The problem was, I *wanted* to play stealthy, but the game wouldn't show me how. It's not a good sign when the game's tutorial pisses you off. But, I gave it a few more tries. And wouldn't you know it, I got the hang of it. Soon I was sneaking around and silently taking down dudes left and right, hiding bodies in convenient locations and moving closer to my target. Finally I passed the tutorial section and was on my way to my next target. I was to take down a Chilean vinyard owner and his son, who were using their wine cellar to mask their drug factory. They were having a party on the grounds, which was used as a cover to gain access.
Put away that gun, 47!
I entered the grounds and I found myself completely lost. I saw a bunch of doors, a bunch of people walking around, and a whole area to explore. There was no map, no "goal" indicator, no nothing. And I was playing on easy mode. So, I took a few hesitant steps toward a door. I opened it and went inside, and a guard nearby yelled at me in Spanish. I kept walking and the guy shot me.
Restarting, I entered another door, which led to a hallway. I walked down the hallway and into some kind of guard station, where a bunch of guards were listening to the radio. Again, they leapt up and began yelling at me, and then attacked me. Yeesh.
Restarting a third time, I entered the same door but took a look around. There was a fuse box and a closet. I disabled the fuse box, which turned off the lights. One of the guards started coming my way to see what was up, so I hid in the closet before he could see me. While he was fiddling with the fuse box, I silently crept up behind him and injected him with a sedative. I stole his uniform and hid his body in the closet. Now, I could walk around the grounds unmolested by the guards.
It was at this point I began to see the point of the game. You had to explore. You had to experiment with things and see what effects they would cause, and use them to your advantage. And you will fail. A lot. Once I figured out that the point of the game was to fail and to retry, I began to enjoy myself much more.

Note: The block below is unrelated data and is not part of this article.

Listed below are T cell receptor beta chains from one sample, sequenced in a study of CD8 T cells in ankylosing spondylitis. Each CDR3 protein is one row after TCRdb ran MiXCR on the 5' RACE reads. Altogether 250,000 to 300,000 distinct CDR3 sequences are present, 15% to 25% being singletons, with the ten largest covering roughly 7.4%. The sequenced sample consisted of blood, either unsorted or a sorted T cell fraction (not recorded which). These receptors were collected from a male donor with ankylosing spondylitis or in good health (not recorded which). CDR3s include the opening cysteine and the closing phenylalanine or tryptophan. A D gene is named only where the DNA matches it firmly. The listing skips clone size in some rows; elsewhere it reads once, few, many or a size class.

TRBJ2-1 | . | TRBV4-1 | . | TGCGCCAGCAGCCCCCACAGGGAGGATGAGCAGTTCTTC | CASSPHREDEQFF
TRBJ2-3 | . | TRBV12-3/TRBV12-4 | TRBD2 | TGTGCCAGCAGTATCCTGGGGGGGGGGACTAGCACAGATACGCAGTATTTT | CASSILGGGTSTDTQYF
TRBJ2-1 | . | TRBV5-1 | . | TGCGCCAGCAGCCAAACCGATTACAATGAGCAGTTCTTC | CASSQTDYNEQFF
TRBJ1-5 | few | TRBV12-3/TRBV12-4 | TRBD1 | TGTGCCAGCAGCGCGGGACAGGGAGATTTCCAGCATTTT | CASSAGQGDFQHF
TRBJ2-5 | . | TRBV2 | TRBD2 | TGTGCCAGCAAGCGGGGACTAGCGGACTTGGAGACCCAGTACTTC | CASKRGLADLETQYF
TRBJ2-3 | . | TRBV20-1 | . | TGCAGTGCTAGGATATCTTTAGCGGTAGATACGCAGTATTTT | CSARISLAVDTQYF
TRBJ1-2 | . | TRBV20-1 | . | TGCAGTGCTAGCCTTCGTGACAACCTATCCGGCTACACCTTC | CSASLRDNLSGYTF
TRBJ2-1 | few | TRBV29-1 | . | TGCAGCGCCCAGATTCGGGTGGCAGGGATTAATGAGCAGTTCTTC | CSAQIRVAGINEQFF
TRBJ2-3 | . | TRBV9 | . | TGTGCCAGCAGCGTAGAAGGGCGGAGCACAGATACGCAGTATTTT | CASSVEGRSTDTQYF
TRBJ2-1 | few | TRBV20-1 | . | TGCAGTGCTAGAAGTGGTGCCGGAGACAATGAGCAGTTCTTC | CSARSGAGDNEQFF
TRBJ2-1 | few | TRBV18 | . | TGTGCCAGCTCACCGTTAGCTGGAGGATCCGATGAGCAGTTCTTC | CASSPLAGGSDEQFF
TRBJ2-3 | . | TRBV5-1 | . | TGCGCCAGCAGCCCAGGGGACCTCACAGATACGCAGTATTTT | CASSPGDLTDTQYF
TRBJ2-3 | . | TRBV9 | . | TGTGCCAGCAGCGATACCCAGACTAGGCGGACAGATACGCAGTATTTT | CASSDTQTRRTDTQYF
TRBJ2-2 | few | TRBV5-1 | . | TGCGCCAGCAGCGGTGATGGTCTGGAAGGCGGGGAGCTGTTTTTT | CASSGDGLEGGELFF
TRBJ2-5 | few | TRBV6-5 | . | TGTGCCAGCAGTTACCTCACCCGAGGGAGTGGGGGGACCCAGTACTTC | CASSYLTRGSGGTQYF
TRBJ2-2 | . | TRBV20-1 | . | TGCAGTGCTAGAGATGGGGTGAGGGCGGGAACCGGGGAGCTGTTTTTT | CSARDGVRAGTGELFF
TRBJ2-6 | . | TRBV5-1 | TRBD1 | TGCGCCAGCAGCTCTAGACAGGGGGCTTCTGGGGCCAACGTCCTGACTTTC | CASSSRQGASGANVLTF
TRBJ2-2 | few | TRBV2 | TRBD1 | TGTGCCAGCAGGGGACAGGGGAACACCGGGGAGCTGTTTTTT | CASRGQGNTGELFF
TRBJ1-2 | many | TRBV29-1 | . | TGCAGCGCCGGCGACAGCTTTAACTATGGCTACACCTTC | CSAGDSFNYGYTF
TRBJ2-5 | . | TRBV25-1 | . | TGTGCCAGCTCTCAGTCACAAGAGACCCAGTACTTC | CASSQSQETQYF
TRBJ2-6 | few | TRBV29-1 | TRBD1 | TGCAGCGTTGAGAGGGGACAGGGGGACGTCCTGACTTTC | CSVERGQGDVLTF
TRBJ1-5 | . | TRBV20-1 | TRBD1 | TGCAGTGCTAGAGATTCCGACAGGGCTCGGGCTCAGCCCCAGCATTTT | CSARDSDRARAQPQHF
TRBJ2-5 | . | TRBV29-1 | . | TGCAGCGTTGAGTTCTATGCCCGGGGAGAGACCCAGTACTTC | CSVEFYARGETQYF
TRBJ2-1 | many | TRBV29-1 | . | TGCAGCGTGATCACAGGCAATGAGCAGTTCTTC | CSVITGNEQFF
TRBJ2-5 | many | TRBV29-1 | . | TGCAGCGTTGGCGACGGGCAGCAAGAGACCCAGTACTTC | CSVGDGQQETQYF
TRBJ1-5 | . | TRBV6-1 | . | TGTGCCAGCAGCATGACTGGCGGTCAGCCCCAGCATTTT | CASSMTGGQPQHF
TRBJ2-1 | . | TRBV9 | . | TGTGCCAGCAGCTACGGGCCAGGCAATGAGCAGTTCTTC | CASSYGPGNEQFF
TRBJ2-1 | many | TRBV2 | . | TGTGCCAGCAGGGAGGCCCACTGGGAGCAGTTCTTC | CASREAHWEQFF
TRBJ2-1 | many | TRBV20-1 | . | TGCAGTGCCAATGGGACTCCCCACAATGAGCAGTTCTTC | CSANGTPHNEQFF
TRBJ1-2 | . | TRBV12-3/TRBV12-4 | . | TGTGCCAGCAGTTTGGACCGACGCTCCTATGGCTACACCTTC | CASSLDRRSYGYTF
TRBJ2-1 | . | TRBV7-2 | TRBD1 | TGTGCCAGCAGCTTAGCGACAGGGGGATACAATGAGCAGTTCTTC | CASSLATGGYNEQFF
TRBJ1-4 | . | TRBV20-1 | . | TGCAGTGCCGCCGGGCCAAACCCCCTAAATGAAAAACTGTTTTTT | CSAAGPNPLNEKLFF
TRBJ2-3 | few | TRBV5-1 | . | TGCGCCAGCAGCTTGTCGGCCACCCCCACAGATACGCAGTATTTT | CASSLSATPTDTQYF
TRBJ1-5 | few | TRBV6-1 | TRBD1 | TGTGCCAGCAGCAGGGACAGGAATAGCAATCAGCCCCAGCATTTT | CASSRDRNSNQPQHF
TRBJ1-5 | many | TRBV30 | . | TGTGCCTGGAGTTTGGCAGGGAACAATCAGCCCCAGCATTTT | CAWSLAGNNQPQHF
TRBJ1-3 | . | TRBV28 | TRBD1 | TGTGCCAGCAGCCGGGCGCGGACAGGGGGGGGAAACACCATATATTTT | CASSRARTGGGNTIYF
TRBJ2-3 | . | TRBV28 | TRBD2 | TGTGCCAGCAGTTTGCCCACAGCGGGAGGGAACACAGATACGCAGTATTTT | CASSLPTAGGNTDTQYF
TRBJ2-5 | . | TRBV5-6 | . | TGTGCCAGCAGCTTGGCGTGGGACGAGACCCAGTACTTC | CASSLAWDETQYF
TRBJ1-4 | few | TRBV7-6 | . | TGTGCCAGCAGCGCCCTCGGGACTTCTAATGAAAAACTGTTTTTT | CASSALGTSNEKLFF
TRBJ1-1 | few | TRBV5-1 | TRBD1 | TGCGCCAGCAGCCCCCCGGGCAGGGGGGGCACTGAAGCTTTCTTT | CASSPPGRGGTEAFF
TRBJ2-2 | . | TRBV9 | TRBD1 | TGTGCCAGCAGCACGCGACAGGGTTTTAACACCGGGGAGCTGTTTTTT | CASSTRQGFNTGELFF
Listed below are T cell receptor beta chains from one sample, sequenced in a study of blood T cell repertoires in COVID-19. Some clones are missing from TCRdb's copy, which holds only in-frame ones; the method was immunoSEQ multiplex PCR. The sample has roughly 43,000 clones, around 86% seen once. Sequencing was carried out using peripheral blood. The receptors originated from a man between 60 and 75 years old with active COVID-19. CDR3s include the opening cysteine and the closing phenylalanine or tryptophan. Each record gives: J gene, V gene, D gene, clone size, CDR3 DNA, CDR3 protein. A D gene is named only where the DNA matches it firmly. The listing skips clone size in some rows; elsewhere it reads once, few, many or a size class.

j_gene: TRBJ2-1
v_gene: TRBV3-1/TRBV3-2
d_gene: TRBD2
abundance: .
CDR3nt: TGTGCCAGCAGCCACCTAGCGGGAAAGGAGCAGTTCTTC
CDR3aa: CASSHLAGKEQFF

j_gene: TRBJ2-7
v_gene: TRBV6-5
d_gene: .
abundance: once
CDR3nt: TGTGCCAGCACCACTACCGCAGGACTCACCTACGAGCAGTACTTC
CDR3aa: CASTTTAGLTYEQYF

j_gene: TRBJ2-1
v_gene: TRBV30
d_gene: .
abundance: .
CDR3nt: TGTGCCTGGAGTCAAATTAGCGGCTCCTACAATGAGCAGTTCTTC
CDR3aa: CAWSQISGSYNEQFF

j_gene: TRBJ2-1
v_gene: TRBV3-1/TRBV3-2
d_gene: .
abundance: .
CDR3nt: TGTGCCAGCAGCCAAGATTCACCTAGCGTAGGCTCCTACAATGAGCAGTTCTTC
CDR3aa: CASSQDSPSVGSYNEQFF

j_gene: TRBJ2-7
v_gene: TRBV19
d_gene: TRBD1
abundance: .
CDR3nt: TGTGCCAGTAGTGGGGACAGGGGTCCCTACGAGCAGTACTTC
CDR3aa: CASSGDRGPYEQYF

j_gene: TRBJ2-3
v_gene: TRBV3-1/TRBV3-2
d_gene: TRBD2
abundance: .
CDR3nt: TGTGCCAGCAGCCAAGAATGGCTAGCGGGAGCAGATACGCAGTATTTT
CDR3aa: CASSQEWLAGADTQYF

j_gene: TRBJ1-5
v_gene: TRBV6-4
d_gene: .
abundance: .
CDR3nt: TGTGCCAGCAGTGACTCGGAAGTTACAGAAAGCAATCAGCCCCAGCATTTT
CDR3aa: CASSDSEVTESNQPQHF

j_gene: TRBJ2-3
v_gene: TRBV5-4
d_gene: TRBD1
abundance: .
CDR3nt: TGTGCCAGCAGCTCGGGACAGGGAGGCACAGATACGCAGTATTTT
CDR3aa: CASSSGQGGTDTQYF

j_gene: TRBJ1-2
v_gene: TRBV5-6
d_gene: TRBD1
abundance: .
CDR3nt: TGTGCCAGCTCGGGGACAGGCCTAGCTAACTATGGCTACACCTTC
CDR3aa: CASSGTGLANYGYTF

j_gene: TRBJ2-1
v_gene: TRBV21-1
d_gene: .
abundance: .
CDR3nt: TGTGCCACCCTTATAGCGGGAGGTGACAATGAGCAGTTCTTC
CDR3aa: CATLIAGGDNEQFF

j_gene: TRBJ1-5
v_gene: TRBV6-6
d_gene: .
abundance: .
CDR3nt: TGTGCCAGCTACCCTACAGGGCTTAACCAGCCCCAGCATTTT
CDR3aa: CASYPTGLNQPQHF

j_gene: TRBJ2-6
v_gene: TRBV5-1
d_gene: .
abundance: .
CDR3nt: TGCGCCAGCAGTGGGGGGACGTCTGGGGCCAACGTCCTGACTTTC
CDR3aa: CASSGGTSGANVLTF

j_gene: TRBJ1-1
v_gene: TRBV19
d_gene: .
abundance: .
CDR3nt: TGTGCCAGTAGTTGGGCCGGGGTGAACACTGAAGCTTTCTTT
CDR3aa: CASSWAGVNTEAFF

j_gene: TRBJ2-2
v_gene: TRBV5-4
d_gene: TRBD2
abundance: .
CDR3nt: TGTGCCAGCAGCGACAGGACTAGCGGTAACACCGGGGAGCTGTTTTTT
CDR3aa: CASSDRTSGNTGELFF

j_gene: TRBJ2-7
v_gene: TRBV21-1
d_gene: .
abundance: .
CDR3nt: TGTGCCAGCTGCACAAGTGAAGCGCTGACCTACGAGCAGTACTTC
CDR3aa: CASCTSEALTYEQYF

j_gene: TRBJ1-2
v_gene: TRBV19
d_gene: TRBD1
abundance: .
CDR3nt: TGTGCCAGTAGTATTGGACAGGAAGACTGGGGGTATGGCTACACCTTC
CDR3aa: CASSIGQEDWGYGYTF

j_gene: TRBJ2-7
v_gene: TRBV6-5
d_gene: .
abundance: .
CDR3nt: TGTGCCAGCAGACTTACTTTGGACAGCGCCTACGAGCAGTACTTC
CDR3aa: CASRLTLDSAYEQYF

What's my point here? I guess lately there's been a trend in gaming about not letting the players fail. That they have to be constantly rewarded or else they'll feel neglected. This was a lesson that was hammered into my head when working in the casual market, but it effects the hardcore as well. A hardcore game like Grand Theft Auto (which I love) tells you what to do and where to go at any given moment. I've gotten spoiled by that, and I often expect it. Hitman: Blood Money doesn't lead you by the hand at all, and I'm - strangely enough - loving the everlasting crap out of it.
And hey, the disguises are awesome. What other self-respecting bald assassin would dress up as a clown to infiltrate a child's birthday party in order to get close to a mafia agent in the witness protection program?
I'm glad I gave this game a chance, even though it's a lesson how how Not To Do A Tutorial. Maybe I'll give the other games in the series a try, but I'll just pretend #2 never existed.
(Unrelated side note. I saw only one episode of "Buffy the Vampire Slayer" and I didn't like it at all, so I never bothered watching the show again. It was the one with the robot Buffy, which people tell me now is the worst episode in its entire 7 season run.)